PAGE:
We have separated the Van der Waals’ bond from the other types. How to distinguish further between ionic, covalent and metallic bonds? The directionality of the bond will be a useful criterion. Covalent bonds are directional, while ionic and metallic bonds are more isotropic. Bond directionality can be detected by inspecting the charge density: when a bond is directional, somewhat more electron charge accumulates along the strong bonding directions. This is a small charge accumulation, however, and on a plot of the charge density as such, it will not be easily seen. A much more useful plot is a charge density difference: for every point in the unit cell (or in a 2D cut through the unit cell) the difference is made between the charge density of the crystal in that point, and the charge density of a hypothetical crystal that is built from a superposition of free atoms. The charge density difference shows how electrons are redistributed when the initially free atoms combine and bond to form a crystalline solid. The procedure how to make such plots with Quantum Espresso is explained here. You can inspect the results for our 4 example crystals here (it is very instructive to reproduce one or more of these cases, and to play with the 3D visulation — it says much more than these static pictures).

When inspecting these pictures, a considerable pile-up of electron charge in between neighbouring Ge atoms is obvious — that’s the signature of a directional bond, and therefore covalent bonding. This is almost absent in aluminum and rocksalt.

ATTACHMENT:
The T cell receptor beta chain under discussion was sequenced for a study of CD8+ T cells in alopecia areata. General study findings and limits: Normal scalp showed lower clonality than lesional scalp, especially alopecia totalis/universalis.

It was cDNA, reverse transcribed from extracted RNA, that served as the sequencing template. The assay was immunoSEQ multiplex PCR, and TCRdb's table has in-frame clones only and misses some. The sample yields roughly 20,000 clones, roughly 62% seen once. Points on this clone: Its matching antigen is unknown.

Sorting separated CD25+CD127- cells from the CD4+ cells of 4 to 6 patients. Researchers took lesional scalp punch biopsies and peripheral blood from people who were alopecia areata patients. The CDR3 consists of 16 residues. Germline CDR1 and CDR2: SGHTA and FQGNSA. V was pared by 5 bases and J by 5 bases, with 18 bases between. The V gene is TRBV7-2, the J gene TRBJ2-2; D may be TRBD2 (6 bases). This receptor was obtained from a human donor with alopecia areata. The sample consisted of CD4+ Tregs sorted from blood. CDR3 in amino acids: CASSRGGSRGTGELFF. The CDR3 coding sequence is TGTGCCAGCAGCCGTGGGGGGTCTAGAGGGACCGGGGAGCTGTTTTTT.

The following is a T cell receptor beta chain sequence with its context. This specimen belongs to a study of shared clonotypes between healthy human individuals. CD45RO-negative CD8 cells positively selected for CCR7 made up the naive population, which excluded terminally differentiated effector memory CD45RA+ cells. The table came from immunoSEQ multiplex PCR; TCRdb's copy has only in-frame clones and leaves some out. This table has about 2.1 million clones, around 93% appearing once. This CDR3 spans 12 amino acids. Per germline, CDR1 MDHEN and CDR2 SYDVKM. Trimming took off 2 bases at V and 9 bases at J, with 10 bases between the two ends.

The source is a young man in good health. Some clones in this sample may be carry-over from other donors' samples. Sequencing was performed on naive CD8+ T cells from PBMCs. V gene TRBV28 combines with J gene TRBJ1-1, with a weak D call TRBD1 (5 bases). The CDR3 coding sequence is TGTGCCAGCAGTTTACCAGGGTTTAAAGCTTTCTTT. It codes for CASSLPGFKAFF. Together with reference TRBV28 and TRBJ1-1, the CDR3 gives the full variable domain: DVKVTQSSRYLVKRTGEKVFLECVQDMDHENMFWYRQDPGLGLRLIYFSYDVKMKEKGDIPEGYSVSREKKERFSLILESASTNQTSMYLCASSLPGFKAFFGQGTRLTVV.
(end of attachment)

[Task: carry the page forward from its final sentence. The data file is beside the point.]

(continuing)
Distinguishing between metallic and ionic bonding is less clear-cut. Ionic bonding involves electrostatic attraction, and requires therefor atoms that can donate electrons as well as atoms that can receive electrons. That requires at least two different elements, such that by exclusion aluminum cannot be an ionic solid. That’s a weak argument, however, and it could not be applied to the many intermetallic crystals that are around (e.g. Fe-Al alloys). The nearly perfect spherical symmetry in the case of rocksalt, compared to the slight traces of charge pile-up between the atoms in aluminum is a more general argument that points to metallic bonding for aluminum and ionic bonding for rocksalt.

If you have other suggestions how to deduce the type of chemical bonding from DFT information, please post them on the chapter forum:

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The numbers quoted hereabove were calculated with Quantum Espresso (PBE, with PAW pseudopotentials). Information to reproduce these calculations is listed hereafter (if you study this course with your own preferred DFT code, then start from the cif files given at the top of this page). More explicit information for doing single atom calculations with Quantum Espresso will follow in the chapter on supercells. Basis set size and pseudopotentials must be identical for the single atom and solid state cases.

single atom files:

solid state (crystal) files (use the same pseudopotential files as for the single atoms):

Verify a few of the total energy and difference density calculations given above.

expected time: 60m
report time spent (page code AW07C)